This can have profound effects on your success as an org. Knowing what sort of an investment you’re making and when you can begin to see results is invaluable, especially when budgets are tight.

Let’s look at the implementation time of some CRMs we highlight in the report, as they are often the centerpiece of a sales stack.

On average, CRM software has a setup time of around 2 months, but even that can differ quite a bit between tools. Zendesk Sell takes around 2 weeks on average, and Microsoft Dynamic 365 Sales is closer to 14 weeks.

Bonus Takeaway: NPS Scores

Net promoter score is a great litmus test to see if a tool is worth the investment.

E-Signature, Proposals, and Partner Management software currently have the highest average net promoter scores (NPS), all above 70/100.

The individual products leading the ranking are:

  • Everflow (Partner Management), with a score of 97
  • Formstack Sign (e-Signature), with a score of 96; and
  • Contract Works (Contract Management), with a score of 95.

Everflow has also been voted as the best for support, while Contract Works stands out for its ease of use.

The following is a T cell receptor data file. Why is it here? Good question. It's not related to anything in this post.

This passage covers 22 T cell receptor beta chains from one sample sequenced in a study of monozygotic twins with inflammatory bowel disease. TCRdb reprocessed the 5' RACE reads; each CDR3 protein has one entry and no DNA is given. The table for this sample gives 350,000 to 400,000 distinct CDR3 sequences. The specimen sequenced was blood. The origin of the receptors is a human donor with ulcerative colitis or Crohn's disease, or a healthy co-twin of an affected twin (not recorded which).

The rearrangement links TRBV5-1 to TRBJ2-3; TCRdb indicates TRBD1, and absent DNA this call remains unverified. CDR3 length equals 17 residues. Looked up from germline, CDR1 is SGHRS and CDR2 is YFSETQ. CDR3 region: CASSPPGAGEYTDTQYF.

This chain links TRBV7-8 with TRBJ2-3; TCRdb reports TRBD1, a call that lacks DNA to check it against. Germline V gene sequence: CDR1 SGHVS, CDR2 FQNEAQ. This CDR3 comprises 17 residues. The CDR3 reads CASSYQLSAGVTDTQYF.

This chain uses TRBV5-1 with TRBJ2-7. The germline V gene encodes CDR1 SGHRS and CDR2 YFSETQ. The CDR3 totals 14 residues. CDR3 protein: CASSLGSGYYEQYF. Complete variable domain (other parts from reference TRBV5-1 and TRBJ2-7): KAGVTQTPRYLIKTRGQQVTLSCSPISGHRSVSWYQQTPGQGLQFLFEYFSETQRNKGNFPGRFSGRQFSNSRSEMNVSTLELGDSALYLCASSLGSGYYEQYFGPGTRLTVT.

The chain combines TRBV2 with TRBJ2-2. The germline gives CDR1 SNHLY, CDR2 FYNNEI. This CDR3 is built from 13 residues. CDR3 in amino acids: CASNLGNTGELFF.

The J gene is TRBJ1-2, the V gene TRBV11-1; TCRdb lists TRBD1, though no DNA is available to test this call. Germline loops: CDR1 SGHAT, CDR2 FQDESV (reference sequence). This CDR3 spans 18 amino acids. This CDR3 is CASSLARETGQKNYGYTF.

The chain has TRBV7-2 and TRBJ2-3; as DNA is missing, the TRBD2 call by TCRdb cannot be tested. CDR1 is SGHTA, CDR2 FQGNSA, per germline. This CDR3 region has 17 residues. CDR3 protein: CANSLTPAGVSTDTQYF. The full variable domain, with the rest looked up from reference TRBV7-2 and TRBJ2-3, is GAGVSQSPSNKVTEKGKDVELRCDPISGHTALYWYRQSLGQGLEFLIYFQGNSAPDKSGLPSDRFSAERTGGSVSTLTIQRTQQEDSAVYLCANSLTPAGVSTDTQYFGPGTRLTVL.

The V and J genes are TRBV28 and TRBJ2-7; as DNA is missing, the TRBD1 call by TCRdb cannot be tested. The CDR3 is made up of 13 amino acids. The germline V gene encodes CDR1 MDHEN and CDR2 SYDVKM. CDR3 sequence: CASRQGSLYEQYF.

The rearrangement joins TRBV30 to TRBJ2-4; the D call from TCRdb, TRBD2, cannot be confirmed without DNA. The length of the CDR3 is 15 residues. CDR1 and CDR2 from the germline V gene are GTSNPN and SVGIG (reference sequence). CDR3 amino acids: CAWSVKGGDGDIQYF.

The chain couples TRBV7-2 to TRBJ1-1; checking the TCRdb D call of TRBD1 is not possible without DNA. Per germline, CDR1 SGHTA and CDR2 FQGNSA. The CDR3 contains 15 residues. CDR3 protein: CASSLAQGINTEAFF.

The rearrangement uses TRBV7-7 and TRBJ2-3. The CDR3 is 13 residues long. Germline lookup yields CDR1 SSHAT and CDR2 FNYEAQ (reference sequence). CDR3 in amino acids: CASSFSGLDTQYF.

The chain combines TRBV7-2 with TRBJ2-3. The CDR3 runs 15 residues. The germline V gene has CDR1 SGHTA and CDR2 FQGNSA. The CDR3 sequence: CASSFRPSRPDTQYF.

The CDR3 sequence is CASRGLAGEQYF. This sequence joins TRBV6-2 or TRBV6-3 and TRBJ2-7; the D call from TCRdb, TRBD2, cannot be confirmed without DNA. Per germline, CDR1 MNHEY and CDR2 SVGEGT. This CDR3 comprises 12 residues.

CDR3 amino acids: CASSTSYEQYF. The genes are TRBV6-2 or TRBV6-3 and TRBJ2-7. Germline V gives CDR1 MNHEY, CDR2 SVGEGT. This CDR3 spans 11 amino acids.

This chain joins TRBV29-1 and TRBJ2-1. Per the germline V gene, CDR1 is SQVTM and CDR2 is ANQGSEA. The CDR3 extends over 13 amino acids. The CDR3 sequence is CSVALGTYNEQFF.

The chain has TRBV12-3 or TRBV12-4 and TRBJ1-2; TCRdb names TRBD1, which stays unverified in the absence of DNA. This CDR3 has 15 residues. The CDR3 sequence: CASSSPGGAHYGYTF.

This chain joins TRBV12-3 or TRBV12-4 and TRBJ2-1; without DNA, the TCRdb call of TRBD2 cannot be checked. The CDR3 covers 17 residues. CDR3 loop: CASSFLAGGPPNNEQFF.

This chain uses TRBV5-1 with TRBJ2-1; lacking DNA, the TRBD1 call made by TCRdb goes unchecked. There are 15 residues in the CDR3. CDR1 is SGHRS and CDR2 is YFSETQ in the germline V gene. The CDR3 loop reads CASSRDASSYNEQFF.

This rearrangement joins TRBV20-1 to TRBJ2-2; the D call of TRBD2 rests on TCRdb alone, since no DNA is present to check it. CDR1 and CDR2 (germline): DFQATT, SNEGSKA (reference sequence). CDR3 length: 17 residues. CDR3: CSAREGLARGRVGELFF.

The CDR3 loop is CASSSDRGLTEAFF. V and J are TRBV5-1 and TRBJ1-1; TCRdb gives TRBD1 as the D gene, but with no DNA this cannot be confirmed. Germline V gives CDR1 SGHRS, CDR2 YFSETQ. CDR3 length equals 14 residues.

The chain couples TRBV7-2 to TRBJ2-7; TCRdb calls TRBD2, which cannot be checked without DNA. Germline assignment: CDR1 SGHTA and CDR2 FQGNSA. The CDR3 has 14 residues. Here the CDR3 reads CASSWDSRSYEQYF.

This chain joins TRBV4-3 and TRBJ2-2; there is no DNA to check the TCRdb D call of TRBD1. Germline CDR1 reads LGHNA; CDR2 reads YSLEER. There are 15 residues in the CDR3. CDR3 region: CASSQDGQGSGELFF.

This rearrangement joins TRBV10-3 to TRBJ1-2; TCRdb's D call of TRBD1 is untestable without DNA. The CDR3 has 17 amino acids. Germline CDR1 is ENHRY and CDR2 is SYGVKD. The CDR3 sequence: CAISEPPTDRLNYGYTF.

If you want to see the full NPS scores for all the tools we looked at, you can access the full report here.

Build Your Stack Better Than Ever

With the right team and the right tech stack, five people can feel like fifty. And when you’re a small company with a small team that can make the difference between becoming the next unicorn or fading into obscurity.

So, check out the 2020 Startup Sales Stack Report, start upgrading your tech stack, and give your team the best chance at success.

We welcome any feedback or suggestions for the next go-around so that we can use them to improve our report for future years. Thank you, and enjoy!

Michael is a Founder & Managing Partner at Bowery Capital based in New York. Prior to Bowery Capital, Brown was a Co-Founder and General Partner at AOL Ventures. Before AOL Ventures, Brown worked for the investment arm of Richard Branson’s Virgin Group. He began his career at Morgan Stanley as an equity research analyst. Outside of his professional life, Brown serves on the Board of Directors of the National Forest Foundation and the Columbia College Alumni Association. He holds a B.A. from Columbia University.